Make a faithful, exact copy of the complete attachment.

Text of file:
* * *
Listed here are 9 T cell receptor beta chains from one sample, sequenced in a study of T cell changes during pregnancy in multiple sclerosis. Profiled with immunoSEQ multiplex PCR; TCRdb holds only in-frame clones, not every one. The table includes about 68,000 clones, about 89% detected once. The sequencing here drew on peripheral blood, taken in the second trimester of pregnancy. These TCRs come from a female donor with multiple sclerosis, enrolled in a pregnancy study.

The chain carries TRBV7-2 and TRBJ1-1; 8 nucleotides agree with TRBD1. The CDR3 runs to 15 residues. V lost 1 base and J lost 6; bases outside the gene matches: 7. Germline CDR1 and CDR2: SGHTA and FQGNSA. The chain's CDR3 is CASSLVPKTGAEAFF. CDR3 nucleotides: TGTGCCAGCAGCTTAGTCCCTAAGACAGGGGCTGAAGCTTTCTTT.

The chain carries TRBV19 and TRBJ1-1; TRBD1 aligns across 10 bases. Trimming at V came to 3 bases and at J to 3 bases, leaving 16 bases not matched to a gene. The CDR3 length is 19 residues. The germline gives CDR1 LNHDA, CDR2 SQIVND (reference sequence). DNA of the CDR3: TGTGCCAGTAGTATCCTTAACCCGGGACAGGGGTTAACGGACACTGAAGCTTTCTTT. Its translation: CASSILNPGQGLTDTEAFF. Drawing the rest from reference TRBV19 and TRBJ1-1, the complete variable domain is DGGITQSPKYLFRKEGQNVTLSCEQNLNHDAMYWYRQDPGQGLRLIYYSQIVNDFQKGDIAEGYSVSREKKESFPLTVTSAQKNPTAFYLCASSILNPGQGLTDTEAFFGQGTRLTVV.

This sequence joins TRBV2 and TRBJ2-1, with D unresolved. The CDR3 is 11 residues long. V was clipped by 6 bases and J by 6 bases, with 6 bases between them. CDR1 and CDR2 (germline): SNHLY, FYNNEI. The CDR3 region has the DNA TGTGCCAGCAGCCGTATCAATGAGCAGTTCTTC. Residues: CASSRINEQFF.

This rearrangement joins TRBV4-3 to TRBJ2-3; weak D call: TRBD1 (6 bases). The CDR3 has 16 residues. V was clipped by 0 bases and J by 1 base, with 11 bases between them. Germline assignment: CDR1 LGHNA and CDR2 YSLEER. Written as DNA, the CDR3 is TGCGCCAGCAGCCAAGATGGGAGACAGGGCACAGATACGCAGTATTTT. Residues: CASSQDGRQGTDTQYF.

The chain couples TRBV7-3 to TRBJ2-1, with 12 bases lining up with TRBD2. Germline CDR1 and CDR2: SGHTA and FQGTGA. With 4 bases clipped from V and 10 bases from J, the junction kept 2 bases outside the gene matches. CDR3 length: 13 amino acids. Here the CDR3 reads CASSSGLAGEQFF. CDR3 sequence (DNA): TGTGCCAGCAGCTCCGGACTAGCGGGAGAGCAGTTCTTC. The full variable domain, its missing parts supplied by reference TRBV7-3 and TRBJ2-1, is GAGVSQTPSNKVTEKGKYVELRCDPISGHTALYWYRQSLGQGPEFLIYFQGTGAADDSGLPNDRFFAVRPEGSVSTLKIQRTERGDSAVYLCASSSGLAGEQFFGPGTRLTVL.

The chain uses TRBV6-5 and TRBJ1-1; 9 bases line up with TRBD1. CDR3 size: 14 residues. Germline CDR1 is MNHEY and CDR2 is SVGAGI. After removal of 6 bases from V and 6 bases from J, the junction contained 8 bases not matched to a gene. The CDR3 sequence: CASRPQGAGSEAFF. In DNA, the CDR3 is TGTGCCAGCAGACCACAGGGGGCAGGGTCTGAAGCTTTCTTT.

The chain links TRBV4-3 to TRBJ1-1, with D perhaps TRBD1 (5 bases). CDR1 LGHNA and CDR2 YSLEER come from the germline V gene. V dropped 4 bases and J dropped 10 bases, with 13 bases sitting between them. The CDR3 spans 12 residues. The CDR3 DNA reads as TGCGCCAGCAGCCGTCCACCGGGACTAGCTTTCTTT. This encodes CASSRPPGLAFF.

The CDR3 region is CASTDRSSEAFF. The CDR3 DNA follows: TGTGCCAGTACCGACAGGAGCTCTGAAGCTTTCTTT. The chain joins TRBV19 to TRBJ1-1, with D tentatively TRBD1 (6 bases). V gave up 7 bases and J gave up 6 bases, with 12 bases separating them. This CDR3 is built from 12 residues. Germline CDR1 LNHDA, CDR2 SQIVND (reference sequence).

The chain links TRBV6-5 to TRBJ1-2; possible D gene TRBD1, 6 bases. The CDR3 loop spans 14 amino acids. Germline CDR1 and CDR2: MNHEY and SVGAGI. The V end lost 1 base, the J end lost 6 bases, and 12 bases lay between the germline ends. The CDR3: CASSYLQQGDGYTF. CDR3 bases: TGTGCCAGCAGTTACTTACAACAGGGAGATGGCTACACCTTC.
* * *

Listed here are 9 T cell receptor beta chains from one sample, sequenced in a study of T cell changes during pregnancy in multiple sclerosis. Profiled with immunoSEQ multiplex PCR; TCRdb holds only in-frame clones, not every one. The table includes about 68,000 clones, about 89% detected once. The sequencing here drew on peripheral blood, taken in the second trimester of pregnancy. These TCRs come from a female donor with multiple sclerosis, enrolled in a pregnancy study.

The chain carries TRBV7-2 and TRBJ1-1; 8 nucleotides agree with TRBD1. The CDR3 runs to 15 residues. V lost 1 base and J lost 6; bases outside the gene matches: 7. Germline CDR1 and CDR2: SGHTA and FQGNSA. The chain's CDR3 is CASSLVPKTGAEAFF. CDR3 nucleotides: TGTGCCAGCAGCTTAGTCCCTAAGACAGGGGCTGAAGCTTTCTTT.

The chain carries TRBV19 and TRBJ1-1; TRBD1 aligns across 10 bases. Trimming at V came to 3 bases and at J to 3 bases, leaving 16 bases not matched to a gene. The CDR3 length is 19 residues. The germline gives CDR1 LNHDA, CDR2 SQIVND (reference sequence). DNA of the CDR3: TGTGCCAGTAGTATCCTTAACCCGGGACAGGGGTTAACGGACACTGAAGCTTTCTTT. Its translation: CASSILNPGQGLTDTEAFF. Drawing the rest from reference TRBV19 and TRBJ1-1, the complete variable domain is DGGITQSPKYLFRKEGQNVTLSCEQNLNHDAMYWYRQDPGQGLRLIYYSQIVNDFQKGDIAEGYSVSREKKESFPLTVTSAQKNPTAFYLCASSILNPGQGLTDTEAFFGQGTRLTVV.

This sequence joins TRBV2 and TRBJ2-1, with D unresolved. The CDR3 is 11 residues long. V was clipped by 6 bases and J by 6 bases, with 6 bases between them. CDR1 and CDR2 (germline): SNHLY, FYNNEI. The CDR3 region has the DNA TGTGCCAGCAGCCGTATCAATGAGCAGTTCTTC. Residues: CASSRINEQFF.

This rearrangement joins TRBV4-3 to TRBJ2-3; weak D call: TRBD1 (6 bases). The CDR3 has 16 residues. V was clipped by 0 bases and J by 1 base, with 11 bases between them. Germline assignment: CDR1 LGHNA and CDR2 YSLEER. Written as DNA, the CDR3 is TGCGCCAGCAGCCAAGATGGGAGACAGGGCACAGATACGCAGTATTTT. Residues: CASSQDGRQGTDTQYF.

The chain couples TRBV7-3 to TRBJ2-1, with 12 bases lining up with TRBD2. Germline CDR1 and CDR2: SGHTA and FQGTGA. With 4 bases clipped from V and 10 bases from J, the junction kept 2 bases outside the gene matches. CDR3 length: 13 amino acids. Here the CDR3 reads CASSSGLAGEQFF. CDR3 sequence (DNA): TGTGCCAGCAGCTCCGGACTAGCGGGAGAGCAGTTCTTC. The full variable domain, its missing parts supplied by reference TRBV7-3 and TRBJ2-1, is GAGVSQTPSNKVTEKGKYVELRCDPISGHTALYWYRQSLGQGPEFLIYFQGTGAADDSGLPNDRFFAVRPEGSVSTLKIQRTERGDSAVYLCASSSGLAGEQFFGPGTRLTVL.

The chain uses TRBV6-5 and TRBJ1-1; 9 bases line up with TRBD1. CDR3 size: 14 residues. Germline CDR1 is MNHEY and CDR2 is SVGAGI. After removal of 6 bases from V and 6 bases from J, the junction contained 8 bases not matched to a gene. The CDR3 sequence: CASRPQGAGSEAFF. In DNA, the CDR3 is TGTGCCAGCAGACCACAGGGGGCAGGGTCTGAAGCTTTCTTT.

The chain links TRBV4-3 to TRBJ1-1, with D perhaps TRBD1 (5 bases). CDR1 LGHNA and CDR2 YSLEER come from the germline V gene. V dropped 4 bases and J dropped 10 bases, with 13 bases sitting between them. The CDR3 spans 12 residues. The CDR3 DNA reads as TGCGCCAGCAGCCGTCCACCGGGACTAGCTTTCTTT. This encodes CASSRPPGLAFF.

The CDR3 region is CASTDRSSEAFF. The CDR3 DNA follows: TGTGCCAGTACCGACAGGAGCTCTGAAGCTTTCTTT. The chain joins TRBV19 to TRBJ1-1, with D tentatively TRBD1 (6 bases). V gave up 7 bases and J gave up 6 bases, with 12 bases separating them. This CDR3 is built from 12 residues. Germline CDR1 LNHDA, CDR2 SQIVND (reference sequence).

The chain links TRBV6-5 to TRBJ1-2; possible D gene TRBD1, 6 bases. The CDR3 loop spans 14 amino acids. Germline CDR1 and CDR2: MNHEY and SVGAGI. The V end lost 1 base, the J end lost 6 bases, and 12 bases lay between the germline ends. The CDR3: CASSYLQQGDGYTF. CDR3 bases: TGTGCCAGCAGTTACTTACAACAGGGAGATGGCTACACCTTC.